The lack of federal generosity and finger-pointing by the city has orchestrated a moral crisis. It’s reminiscent of the crisis south of the border, where Texas governor Greg Abbott keeps bussing migrants to cities located in northern Democratic states. Without the necessary resources, information, and sometimes the language skills needed to navigate the bureaucratic mazes, those who fled turbulent homelands for Canada have become political pawns.
But Torontonians haven’t always been this callous.
In Ireland Park, at Lake Ontario’s edge, five statues of gaunt and grateful refugees gaze at their new home: Toronto circa 1847. These statues honour a time when Toronto, with a population of only 20,000 people, welcomed 38,500 famine-stricken migrants from Ireland. It paralleled the “Come From Away” event of 9/11 in Gander, N.L., where the population doubled overnight, and the people discovered there was indeed more than enough for all. It was a time when the city lived up to its moniker as “Toronto, The Good.”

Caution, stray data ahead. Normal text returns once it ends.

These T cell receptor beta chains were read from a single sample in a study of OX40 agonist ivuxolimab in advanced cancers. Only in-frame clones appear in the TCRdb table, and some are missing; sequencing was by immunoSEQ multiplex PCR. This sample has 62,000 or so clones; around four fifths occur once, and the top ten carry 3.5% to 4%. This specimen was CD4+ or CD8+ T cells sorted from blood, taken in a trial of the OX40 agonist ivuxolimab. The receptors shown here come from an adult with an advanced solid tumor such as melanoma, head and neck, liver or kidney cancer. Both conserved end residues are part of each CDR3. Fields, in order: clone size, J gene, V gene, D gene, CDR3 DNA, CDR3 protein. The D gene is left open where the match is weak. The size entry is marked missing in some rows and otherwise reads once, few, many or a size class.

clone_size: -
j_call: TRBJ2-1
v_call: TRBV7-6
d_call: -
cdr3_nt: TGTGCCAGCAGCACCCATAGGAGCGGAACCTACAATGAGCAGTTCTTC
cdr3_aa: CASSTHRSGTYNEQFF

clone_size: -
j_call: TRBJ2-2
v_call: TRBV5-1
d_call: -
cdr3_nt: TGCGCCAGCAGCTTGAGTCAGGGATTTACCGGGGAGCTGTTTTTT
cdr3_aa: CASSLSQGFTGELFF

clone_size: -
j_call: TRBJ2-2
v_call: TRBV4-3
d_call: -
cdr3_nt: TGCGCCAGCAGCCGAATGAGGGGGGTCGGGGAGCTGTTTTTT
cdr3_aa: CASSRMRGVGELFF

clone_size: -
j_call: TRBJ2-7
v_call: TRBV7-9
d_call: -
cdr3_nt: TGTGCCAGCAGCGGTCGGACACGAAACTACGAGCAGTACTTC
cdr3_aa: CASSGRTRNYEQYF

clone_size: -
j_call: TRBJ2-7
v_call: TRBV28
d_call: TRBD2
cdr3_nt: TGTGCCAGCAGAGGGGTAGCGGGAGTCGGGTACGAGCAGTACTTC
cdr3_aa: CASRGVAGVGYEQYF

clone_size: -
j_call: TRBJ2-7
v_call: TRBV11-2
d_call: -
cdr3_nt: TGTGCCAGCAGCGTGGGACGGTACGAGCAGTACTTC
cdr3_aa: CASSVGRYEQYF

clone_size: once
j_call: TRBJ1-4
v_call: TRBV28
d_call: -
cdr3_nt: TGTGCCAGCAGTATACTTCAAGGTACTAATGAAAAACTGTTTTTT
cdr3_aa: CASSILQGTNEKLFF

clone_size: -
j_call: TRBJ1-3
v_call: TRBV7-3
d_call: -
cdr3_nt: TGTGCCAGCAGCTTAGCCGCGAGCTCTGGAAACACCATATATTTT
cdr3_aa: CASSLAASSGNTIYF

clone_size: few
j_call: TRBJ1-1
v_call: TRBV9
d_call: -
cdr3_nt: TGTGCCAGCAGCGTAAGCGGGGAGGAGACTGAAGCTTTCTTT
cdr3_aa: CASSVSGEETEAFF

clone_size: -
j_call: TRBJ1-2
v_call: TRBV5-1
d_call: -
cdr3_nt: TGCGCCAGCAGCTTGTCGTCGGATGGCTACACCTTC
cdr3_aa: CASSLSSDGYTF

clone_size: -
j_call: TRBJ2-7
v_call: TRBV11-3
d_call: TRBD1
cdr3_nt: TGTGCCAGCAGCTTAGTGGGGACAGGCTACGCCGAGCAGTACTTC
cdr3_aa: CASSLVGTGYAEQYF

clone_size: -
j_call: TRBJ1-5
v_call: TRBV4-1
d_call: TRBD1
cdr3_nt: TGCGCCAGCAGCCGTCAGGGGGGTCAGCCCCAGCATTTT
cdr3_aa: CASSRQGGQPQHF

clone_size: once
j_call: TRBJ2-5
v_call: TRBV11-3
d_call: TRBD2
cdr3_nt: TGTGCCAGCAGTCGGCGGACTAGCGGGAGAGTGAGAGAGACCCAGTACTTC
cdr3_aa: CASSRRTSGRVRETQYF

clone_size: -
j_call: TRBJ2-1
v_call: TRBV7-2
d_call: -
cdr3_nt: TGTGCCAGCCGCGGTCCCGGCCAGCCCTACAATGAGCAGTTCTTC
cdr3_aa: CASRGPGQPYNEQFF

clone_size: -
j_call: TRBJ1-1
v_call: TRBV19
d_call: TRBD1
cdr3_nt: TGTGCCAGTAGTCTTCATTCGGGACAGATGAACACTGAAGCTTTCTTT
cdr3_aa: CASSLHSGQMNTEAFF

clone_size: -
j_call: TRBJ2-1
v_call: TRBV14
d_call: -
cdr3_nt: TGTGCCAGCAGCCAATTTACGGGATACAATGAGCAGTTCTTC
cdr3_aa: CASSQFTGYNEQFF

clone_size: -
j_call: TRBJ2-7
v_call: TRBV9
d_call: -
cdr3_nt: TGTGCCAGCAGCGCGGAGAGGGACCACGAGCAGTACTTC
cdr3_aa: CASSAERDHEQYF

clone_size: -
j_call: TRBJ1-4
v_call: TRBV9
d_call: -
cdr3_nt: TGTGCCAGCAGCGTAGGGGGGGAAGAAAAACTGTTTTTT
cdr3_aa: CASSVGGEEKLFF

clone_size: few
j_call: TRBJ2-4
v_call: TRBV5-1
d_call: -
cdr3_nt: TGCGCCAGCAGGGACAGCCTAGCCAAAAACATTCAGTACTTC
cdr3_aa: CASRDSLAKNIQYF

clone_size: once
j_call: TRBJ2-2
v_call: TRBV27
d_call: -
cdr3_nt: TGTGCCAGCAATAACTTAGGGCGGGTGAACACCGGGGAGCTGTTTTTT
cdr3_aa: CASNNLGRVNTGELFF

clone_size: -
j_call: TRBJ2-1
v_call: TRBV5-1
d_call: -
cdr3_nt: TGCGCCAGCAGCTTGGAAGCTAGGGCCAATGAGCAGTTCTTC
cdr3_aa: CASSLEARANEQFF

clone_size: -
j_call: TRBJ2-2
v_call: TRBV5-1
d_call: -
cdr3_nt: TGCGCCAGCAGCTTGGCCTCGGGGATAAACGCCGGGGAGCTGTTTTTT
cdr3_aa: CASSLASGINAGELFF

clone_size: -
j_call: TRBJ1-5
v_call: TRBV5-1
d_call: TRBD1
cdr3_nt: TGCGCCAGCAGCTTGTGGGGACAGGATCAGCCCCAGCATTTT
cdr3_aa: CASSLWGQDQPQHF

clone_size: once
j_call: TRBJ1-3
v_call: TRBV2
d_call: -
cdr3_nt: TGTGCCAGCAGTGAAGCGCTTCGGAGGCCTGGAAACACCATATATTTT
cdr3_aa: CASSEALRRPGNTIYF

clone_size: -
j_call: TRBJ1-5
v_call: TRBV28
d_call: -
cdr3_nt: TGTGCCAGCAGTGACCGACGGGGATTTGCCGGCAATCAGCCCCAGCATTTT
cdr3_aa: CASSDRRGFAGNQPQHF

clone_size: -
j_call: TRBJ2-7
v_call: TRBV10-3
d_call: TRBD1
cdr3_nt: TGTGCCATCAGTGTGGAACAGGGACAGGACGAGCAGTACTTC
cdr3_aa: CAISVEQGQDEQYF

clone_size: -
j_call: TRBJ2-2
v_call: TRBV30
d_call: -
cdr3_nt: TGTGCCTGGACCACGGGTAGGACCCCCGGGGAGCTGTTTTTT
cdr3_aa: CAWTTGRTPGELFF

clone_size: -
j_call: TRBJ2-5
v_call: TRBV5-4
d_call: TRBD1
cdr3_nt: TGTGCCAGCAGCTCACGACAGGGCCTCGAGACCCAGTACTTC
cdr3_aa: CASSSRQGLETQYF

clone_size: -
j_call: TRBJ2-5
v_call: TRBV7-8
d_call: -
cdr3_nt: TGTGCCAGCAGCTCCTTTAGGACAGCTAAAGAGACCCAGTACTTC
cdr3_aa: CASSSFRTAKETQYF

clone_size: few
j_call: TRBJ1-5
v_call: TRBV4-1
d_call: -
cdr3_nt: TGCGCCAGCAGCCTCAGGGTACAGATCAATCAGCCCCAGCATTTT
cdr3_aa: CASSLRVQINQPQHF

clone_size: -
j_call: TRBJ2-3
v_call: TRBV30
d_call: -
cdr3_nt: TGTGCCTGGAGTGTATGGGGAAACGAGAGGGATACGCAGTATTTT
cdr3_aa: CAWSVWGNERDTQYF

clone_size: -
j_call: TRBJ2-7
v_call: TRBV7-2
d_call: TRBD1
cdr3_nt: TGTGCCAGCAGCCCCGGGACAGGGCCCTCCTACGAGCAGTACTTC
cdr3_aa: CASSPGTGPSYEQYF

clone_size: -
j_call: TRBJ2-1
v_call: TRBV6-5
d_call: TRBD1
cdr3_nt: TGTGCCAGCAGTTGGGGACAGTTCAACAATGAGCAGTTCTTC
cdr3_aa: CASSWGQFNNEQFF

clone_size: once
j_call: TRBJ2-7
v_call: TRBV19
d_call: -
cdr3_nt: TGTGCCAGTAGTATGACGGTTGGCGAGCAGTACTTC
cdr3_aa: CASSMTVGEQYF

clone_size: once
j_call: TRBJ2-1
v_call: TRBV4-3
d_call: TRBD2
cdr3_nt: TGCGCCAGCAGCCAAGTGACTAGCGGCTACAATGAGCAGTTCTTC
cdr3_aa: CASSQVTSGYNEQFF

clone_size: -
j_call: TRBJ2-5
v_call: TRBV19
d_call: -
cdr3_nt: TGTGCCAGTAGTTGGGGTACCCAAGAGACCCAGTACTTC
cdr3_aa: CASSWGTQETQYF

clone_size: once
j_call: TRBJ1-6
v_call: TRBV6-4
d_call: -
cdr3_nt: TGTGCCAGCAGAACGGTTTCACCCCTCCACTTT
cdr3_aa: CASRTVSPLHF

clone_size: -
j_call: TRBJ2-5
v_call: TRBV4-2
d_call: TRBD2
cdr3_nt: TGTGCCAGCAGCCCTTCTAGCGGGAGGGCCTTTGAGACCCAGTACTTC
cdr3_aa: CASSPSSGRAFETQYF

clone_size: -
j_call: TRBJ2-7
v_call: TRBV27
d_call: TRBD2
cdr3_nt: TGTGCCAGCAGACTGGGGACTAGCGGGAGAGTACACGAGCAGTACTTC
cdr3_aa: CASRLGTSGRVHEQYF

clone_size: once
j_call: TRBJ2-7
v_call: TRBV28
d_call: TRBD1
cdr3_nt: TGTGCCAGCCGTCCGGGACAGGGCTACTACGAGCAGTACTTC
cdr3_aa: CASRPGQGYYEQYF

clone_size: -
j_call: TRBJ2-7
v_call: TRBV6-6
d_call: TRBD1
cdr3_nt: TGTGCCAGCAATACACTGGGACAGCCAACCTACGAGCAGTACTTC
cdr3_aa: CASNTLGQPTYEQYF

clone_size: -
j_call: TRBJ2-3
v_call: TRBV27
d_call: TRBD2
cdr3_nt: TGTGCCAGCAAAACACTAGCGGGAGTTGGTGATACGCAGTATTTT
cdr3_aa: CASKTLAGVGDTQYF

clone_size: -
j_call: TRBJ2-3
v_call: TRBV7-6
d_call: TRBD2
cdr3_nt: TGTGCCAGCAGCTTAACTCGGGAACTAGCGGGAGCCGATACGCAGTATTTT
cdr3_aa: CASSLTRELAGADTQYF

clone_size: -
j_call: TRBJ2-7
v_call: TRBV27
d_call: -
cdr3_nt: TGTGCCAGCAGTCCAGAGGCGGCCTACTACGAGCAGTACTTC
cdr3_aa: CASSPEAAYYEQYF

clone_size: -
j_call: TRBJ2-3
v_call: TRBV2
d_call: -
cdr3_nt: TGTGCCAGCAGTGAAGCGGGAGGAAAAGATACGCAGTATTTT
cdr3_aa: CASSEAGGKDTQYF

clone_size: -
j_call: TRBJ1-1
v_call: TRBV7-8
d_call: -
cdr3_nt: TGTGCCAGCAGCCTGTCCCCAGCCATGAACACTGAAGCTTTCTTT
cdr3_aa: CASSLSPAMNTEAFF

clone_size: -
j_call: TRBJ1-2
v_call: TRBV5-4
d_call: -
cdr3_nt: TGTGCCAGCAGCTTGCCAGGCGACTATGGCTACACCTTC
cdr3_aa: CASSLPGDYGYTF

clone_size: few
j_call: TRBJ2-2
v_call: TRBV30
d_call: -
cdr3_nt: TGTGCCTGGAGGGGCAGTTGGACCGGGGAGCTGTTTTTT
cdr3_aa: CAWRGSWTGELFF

Now, as a wealthy city of three million people, the city’s residents are tasked with supporting far fewer newcomers. Can we not recognize the absurdity in claiming scarcity?
Business4 months ago
The Canadian Armed Forces are hiring for several non-combat military jobs
Lifestyle4 months ago
Ontario Line subway construction permanently shuts down beloved Toronto bakery
Business4 months ago
Porter’s new loyalty program promises to match Air Canada’s Aeroplan status
Business4 months ago
People call out Sobeys for ridiculous prices after another expensive find at Ontario store
Business4 months ago
‘Here, everything feels much closer’: Entrepreneur says leaving Toronto for Innisfil good for business
Business4 months ago
Indigo store in Toronto will be first to offer alcohol in strange rebrand
Lifestyle4 months ago
Woman crashes car and runs around highway with bottle of booze on typical day in Toronto
Business4 months ago
Toronto is in a housing ‘crisis’ leaving newcomers, residents in the lurch